I got a rather late start to gaming, and therefore missed out on some really great titles. Super Metroid for the SNES was apparently one of them -- it's been hailed by many as one of the greatest games ever created, and considered by diehard Metroid fans to be the best game in the series (incidentally, the awesome Virtual Console is a way for me to catch up on the many classics I missed, but that's a story for another day). However, with the launch of the powerful handheld called the GameBoy Advance, Nintendo was given an opportunity to open up the "genre", if you will, that was defined by 2D Metroid titles. And, therefore, we GBA owners were blessed with a truly wonderful game called Metroid Fusion.
Story-wise, Metroid Fusion far exceeded any expectations that I had. I don't know why, exactly, but I've always associated shooter/2D action titles with poor stories, though I couldn't even give you a game that really contributes to that stigma, if you will -- although perhaps classic Mario platformers are at the root of the problem. Speculation aside, Metroid Fusion's plot starts out interesting, when a parasite named only "X" infects Samus and sends her into a coma. Her ever important Power Suit is infected and must be surgically removed -- part of it, anyway -- but her condition is still critical. Surprisingly, it's her own worst enemy that ends up coming to the rescue: Galactic Federation scientists find a vaccine utilizing the powers of -- you guessed it -- Metroids. Back from the brink, it's now up to Samus to explore the place of origination of the X parasite and attempt to stop it.
While Metroid Fusion has a better-than-anticipated story for a 2D GBA shooter, it's the game play that Metroid fans really care about. And, I'm happy to say that Metroid Fusion, in as many ways as possible, offers gamers the same sort of outstanding, exciting game play experience that was the hallmark of Super Metroid. Naturally, there are going to be a few flaws present in an attempt to take the spirit of a game created many years ago and transfer that essence to a newer game on a more modern console, but Nintendo deserves a hearty pat on the back for a job very well done.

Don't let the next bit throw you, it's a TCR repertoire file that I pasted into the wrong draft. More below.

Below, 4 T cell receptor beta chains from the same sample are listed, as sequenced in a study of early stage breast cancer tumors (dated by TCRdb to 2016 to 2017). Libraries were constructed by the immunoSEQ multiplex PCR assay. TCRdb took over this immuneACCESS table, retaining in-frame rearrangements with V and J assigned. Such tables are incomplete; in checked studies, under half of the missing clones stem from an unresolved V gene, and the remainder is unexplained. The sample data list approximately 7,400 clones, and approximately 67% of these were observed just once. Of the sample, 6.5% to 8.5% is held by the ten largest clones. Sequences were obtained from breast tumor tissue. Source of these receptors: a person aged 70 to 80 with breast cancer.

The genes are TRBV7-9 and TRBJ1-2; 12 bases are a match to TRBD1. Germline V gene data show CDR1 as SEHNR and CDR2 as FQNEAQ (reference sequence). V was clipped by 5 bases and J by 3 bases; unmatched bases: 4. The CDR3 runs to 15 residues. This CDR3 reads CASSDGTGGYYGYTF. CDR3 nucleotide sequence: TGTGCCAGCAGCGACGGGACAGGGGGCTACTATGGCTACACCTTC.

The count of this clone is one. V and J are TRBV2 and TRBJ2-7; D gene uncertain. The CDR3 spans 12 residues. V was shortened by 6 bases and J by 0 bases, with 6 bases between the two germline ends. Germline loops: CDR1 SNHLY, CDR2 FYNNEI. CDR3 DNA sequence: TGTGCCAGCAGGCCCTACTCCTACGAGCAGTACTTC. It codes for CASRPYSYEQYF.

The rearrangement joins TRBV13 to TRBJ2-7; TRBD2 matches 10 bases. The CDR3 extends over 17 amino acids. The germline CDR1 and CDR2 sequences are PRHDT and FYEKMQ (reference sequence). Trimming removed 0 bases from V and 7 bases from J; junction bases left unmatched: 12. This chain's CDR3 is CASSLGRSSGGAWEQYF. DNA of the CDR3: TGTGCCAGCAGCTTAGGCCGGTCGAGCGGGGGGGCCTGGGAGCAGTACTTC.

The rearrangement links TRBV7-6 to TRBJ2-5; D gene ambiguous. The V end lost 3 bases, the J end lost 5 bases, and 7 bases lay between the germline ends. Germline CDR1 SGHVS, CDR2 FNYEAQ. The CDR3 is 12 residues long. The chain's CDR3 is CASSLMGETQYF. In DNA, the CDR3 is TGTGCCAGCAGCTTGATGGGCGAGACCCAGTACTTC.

Metroid Fusion essentially revolves around exploring the mysterious, infected space station in an attempt to discover the mystery behind X and stop Samus' mysterious clone that has resulted from her infection. Of course, the adventure quickly departs from the space station and into other, well-varied environments in her adventure to track down X and destroy it. Thanks to her infection, Samus has become immune to the parasite, and that's an auspicious thing for her, because the enemies that she encounters are essentially beefed-up versions of enemies from past Metroid games, all thanks to the X parasite. The parasites that are left behind when you defeat enemies can be absorbed by Samus' Power Suit and restore her health, missiles, and the like.
So, the way the game progresses is relatively simple and straightforward: you'll wander around from place to place, progressing through the area, combating foes, solving some pretty straightforward puzzles, and working toward unraveling the mysteries of X. The exploration factor that past Metroid games are so well known for is pretty toned down (presumably to make the game appeal more to casual gamers). There's a computer present in Samus' ship that essentially directs her where to go and exactly what to do -- needless to say, this takes a lot of fun out of simply exploring the big environment at your disposal. Of course, there are still plenty of Energy Tank and Missile capacity upgrades to be found, which is always fun, and netting all of these actually will take a good bit of exploration and ingenuity.
However, one of the biggest obstacles blocking your exploration of the space station and surrounding locales is the fact that when Samus' Power Suit was surgically removed, she lost all but her most basic abilities. In order to gain them back, and thereby continue her exploration and complete her task, she's got to regain those abilities. They range from using the Morph Ball to acquiring bombs for it to gaining the Space Jump abilities even to some pretty sweet weapon upgrades. They're not only necessary for exploration, but they're also going to help out significantly against enemies because, naturally, they're going to grow tougher and tougher as you progress through the game.